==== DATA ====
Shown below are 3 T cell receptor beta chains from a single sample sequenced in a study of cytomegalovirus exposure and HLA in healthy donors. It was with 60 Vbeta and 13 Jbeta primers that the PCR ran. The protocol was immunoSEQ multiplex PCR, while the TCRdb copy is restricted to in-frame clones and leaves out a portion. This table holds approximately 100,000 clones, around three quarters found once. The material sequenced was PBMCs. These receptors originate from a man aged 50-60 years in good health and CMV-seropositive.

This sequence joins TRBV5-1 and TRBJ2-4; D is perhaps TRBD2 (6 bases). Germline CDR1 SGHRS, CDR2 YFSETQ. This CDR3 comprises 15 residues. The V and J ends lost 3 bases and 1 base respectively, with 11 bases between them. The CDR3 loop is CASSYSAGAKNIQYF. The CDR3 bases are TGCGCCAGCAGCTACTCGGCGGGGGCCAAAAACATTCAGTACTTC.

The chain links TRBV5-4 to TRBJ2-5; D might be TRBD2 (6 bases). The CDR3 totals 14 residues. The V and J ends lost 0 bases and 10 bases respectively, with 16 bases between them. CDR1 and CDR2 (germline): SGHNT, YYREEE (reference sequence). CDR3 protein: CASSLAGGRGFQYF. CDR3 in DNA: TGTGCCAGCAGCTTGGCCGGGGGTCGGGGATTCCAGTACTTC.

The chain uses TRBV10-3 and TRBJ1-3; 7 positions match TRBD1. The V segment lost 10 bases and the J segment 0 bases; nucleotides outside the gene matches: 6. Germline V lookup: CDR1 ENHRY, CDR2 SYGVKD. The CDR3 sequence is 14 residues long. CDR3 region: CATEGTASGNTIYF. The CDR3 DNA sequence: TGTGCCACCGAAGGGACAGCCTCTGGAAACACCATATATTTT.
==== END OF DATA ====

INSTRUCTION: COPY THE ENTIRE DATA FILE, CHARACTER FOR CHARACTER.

Shown below are 3 T cell receptor beta chains from a single sample sequenced in a study of cytomegalovirus exposure and HLA in healthy donors. It was with 60 Vbeta and 13 Jbeta primers that the PCR ran. The protocol was immunoSEQ multiplex PCR, while the TCRdb copy is restricted to in-frame clones and leaves out a portion. This table holds approximately 100,000 clones, around three quarters found once. The material sequenced was PBMCs. These receptors originate from a man aged 50-60 years in good health and CMV-seropositive.

This sequence joins TRBV5-1 and TRBJ2-4; D is perhaps TRBD2 (6 bases). Germline CDR1 SGHRS, CDR2 YFSETQ. This CDR3 comprises 15 residues. The V and J ends lost 3 bases and 1 base respectively, with 11 bases between them. The CDR3 loop is CASSYSAGAKNIQYF. The CDR3 bases are TGCGCCAGCAGCTACTCGGCGGGGGCCAAAAACATTCAGTACTTC.

The chain links TRBV5-4 to TRBJ2-5; D might be TRBD2 (6 bases). The CDR3 totals 14 residues. The V and J ends lost 0 bases and 10 bases respectively, with 16 bases between them. CDR1 and CDR2 (germline): SGHNT, YYREEE (reference sequence). CDR3 protein: CASSLAGGRGFQYF. CDR3 in DNA: TGTGCCAGCAGCTTGGCCGGGGGTCGGGGATTCCAGTACTTC.

The chain uses TRBV10-3 and TRBJ1-3; 7 positions match TRBD1. The V segment lost 10 bases and the J segment 0 bases; nucleotides outside the gene matches: 6. Germline V lookup: CDR1 ENHRY, CDR2 SYGVKD. The CDR3 sequence is 14 residues long. CDR3 region: CATEGTASGNTIYF. The CDR3 DNA sequence: TGTGCCACCGAAGGGACAGCCTCTGGAAACACCATATATTTT.